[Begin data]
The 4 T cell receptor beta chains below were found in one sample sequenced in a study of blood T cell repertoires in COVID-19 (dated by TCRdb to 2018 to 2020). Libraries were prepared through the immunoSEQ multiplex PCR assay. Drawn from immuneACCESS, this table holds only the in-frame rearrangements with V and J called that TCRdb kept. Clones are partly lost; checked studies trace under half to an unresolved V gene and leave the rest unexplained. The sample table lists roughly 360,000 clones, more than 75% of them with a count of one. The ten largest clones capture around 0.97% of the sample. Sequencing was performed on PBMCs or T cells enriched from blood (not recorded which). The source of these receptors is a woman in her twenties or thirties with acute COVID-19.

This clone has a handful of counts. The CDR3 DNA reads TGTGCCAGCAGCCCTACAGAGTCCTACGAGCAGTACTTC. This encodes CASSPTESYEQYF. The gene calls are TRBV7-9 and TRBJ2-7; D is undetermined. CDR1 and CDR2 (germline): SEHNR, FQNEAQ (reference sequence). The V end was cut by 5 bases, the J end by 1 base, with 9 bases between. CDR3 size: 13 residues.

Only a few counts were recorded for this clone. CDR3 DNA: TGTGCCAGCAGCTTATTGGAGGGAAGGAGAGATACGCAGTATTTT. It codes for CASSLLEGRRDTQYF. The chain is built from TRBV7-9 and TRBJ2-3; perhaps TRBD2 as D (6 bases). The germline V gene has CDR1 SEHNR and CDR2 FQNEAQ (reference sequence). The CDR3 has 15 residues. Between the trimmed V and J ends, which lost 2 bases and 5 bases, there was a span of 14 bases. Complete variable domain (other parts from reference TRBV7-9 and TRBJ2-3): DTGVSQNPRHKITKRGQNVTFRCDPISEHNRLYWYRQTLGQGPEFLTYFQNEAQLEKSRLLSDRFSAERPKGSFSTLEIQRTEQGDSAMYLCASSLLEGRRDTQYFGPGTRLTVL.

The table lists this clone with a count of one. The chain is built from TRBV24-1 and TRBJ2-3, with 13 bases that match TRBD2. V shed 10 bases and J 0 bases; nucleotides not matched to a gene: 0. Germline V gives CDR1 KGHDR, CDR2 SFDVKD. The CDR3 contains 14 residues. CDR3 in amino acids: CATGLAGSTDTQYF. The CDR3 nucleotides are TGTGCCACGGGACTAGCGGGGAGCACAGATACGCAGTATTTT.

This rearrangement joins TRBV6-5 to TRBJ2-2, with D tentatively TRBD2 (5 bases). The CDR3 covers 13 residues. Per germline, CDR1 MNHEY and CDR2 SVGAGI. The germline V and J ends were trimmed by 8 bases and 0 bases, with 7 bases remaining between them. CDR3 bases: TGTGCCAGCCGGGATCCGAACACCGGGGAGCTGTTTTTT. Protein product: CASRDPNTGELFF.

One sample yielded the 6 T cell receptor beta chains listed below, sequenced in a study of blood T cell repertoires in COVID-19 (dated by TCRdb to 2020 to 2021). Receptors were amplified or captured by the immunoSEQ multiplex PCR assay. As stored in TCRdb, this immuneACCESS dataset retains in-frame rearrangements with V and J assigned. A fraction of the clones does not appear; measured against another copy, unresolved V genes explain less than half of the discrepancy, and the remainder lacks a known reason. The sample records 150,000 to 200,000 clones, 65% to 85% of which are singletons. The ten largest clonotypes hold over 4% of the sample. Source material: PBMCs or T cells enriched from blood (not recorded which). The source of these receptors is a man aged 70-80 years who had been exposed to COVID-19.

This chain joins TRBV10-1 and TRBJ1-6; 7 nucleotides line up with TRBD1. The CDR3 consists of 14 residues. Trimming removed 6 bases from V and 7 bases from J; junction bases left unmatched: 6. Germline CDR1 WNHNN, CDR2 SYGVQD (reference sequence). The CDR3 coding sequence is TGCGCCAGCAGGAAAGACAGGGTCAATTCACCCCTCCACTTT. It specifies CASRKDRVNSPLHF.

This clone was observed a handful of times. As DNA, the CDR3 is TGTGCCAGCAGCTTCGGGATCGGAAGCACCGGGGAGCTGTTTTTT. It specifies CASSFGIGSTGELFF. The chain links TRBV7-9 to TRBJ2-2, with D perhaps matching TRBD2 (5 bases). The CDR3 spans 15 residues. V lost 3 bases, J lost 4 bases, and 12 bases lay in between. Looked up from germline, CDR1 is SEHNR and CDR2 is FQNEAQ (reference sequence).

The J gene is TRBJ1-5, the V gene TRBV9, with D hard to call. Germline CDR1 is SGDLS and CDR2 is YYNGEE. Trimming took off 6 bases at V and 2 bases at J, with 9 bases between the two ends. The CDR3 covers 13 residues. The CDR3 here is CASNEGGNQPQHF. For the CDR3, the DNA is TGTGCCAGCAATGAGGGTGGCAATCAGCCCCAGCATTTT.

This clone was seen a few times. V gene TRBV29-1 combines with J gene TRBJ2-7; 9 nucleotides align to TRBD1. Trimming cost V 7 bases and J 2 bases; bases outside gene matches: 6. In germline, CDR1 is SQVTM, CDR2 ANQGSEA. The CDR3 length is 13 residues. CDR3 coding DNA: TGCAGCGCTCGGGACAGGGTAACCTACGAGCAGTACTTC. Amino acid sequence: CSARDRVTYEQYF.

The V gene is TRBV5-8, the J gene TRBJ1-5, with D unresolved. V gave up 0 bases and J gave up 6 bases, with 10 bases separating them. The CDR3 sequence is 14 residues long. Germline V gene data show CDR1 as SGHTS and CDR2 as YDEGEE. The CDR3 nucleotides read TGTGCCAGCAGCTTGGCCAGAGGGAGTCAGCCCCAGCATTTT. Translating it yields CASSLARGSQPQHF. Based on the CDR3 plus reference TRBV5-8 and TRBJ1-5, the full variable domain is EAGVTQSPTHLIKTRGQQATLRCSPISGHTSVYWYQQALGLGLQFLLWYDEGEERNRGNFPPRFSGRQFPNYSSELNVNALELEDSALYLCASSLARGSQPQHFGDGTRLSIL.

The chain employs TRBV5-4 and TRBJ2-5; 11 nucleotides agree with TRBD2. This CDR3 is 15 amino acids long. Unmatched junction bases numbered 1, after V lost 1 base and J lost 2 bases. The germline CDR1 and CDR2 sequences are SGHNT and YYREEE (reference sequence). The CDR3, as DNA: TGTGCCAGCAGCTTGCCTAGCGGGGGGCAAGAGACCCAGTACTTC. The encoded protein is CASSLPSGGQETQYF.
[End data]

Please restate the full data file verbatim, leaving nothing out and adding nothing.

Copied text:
The 4 T cell receptor beta chains below were found in one sample sequenced in a study of blood T cell repertoires in COVID-19 (dated by TCRdb to 2018 to 2020). Libraries were prepared through the immunoSEQ multiplex PCR assay. Drawn from immuneACCESS, this table holds only the in-frame rearrangements with V and J called that TCRdb kept. Clones are partly lost; checked studies trace under half to an unresolved V gene and leave the rest unexplained. The sample table lists roughly 360,000 clones, more than 75% of them with a count of one. The ten largest clones capture around 0.97% of the sample. Sequencing was performed on PBMCs or T cells enriched from blood (not recorded which). The source of these receptors is a woman in her twenties or thirties with acute COVID-19.

This clone has a handful of counts. The CDR3 DNA reads TGTGCCAGCAGCCCTACAGAGTCCTACGAGCAGTACTTC. This encodes CASSPTESYEQYF. The gene calls are TRBV7-9 and TRBJ2-7; D is undetermined. CDR1 and CDR2 (germline): SEHNR, FQNEAQ (reference sequence). The V end was cut by 5 bases, the J end by 1 base, with 9 bases between. CDR3 size: 13 residues.

Only a few counts were recorded for this clone. CDR3 DNA: TGTGCCAGCAGCTTATTGGAGGGAAGGAGAGATACGCAGTATTTT. It codes for CASSLLEGRRDTQYF. The chain is built from TRBV7-9 and TRBJ2-3; perhaps TRBD2 as D (6 bases). The germline V gene has CDR1 SEHNR and CDR2 FQNEAQ (reference sequence). The CDR3 has 15 residues. Between the trimmed V and J ends, which lost 2 bases and 5 bases, there was a span of 14 bases. Complete variable domain (other parts from reference TRBV7-9 and TRBJ2-3): DTGVSQNPRHKITKRGQNVTFRCDPISEHNRLYWYRQTLGQGPEFLTYFQNEAQLEKSRLLSDRFSAERPKGSFSTLEIQRTEQGDSAMYLCASSLLEGRRDTQYFGPGTRLTVL.

The table lists this clone with a count of one. The chain is built from TRBV24-1 and TRBJ2-3, with 13 bases that match TRBD2. V shed 10 bases and J 0 bases; nucleotides not matched to a gene: 0. Germline V gives CDR1 KGHDR, CDR2 SFDVKD. The CDR3 contains 14 residues. CDR3 in amino acids: CATGLAGSTDTQYF. The CDR3 nucleotides are TGTGCCACGGGACTAGCGGGGAGCACAGATACGCAGTATTTT.

This rearrangement joins TRBV6-5 to TRBJ2-2, with D tentatively TRBD2 (5 bases). The CDR3 covers 13 residues. Per germline, CDR1 MNHEY and CDR2 SVGAGI. The germline V and J ends were trimmed by 8 bases and 0 bases, with 7 bases remaining between them. CDR3 bases: TGTGCCAGCCGGGATCCGAACACCGGGGAGCTGTTTTTT. Protein product: CASRDPNTGELFF.

One sample yielded the 6 T cell receptor beta chains listed below, sequenced in a study of blood T cell repertoires in COVID-19 (dated by TCRdb to 2020 to 2021). Receptors were amplified or captured by the immunoSEQ multiplex PCR assay. As stored in TCRdb, this immuneACCESS dataset retains in-frame rearrangements with V and J assigned. A fraction of the clones does not appear; measured against another copy, unresolved V genes explain less than half of the discrepancy, and the remainder lacks a known reason. The sample records 150,000 to 200,000 clones, 65% to 85% of which are singletons. The ten largest clonotypes hold over 4% of the sample. Source material: PBMCs or T cells enriched from blood (not recorded which). The source of these receptors is a man aged 70-80 years who had been exposed to COVID-19.

This chain joins TRBV10-1 and TRBJ1-6; 7 nucleotides line up with TRBD1. The CDR3 consists of 14 residues. Trimming removed 6 bases from V and 7 bases from J; junction bases left unmatched: 6. Germline CDR1 WNHNN, CDR2 SYGVQD (reference sequence). The CDR3 coding sequence is TGCGCCAGCAGGAAAGACAGGGTCAATTCACCCCTCCACTTT. It specifies CASRKDRVNSPLHF.

This clone was observed a handful of times. As DNA, the CDR3 is TGTGCCAGCAGCTTCGGGATCGGAAGCACCGGGGAGCTGTTTTTT. It specifies CASSFGIGSTGELFF. The chain links TRBV7-9 to TRBJ2-2, with D perhaps matching TRBD2 (5 bases). The CDR3 spans 15 residues. V lost 3 bases, J lost 4 bases, and 12 bases lay in between. Looked up from germline, CDR1 is SEHNR and CDR2 is FQNEAQ (reference sequence).

The J gene is TRBJ1-5, the V gene TRBV9, with D hard to call. Germline CDR1 is SGDLS and CDR2 is YYNGEE. Trimming took off 6 bases at V and 2 bases at J, with 9 bases between the two ends. The CDR3 covers 13 residues. The CDR3 here is CASNEGGNQPQHF. For the CDR3, the DNA is TGTGCCAGCAATGAGGGTGGCAATCAGCCCCAGCATTTT.

This clone was seen a few times. V gene TRBV29-1 combines with J gene TRBJ2-7; 9 nucleotides align to TRBD1. Trimming cost V 7 bases and J 2 bases; bases outside gene matches: 6. In germline, CDR1 is SQVTM, CDR2 ANQGSEA. The CDR3 length is 13 residues. CDR3 coding DNA: TGCAGCGCTCGGGACAGGGTAACCTACGAGCAGTACTTC. Amino acid sequence: CSARDRVTYEQYF.

The V gene is TRBV5-8, the J gene TRBJ1-5, with D unresolved. V gave up 0 bases and J gave up 6 bases, with 10 bases separating them. The CDR3 sequence is 14 residues long. Germline V gene data show CDR1 as SGHTS and CDR2 as YDEGEE. The CDR3 nucleotides read TGTGCCAGCAGCTTGGCCAGAGGGAGTCAGCCCCAGCATTTT. Translating it yields CASSLARGSQPQHF. Based on the CDR3 plus reference TRBV5-8 and TRBJ1-5, the full variable domain is EAGVTQSPTHLIKTRGQQATLRCSPISGHTSVYWYQQALGLGLQFLLWYDEGEERNRGNFPPRFSGRQFPNYSSELNVNALELEDSALYLCASSLARGSQPQHFGDGTRLSIL.

The chain employs TRBV5-4 and TRBJ2-5; 11 nucleotides agree with TRBD2. This CDR3 is 15 amino acids long. Unmatched junction bases numbered 1, after V lost 1 base and J lost 2 bases. The germline CDR1 and CDR2 sequences are SGHNT and YYREEE (reference sequence). The CDR3, as DNA: TGTGCCAGCAGCTTGCCTAGCGGGGGGCAAGAGACCCAGTACTTC. The encoded protein is CASSLPSGGQETQYF.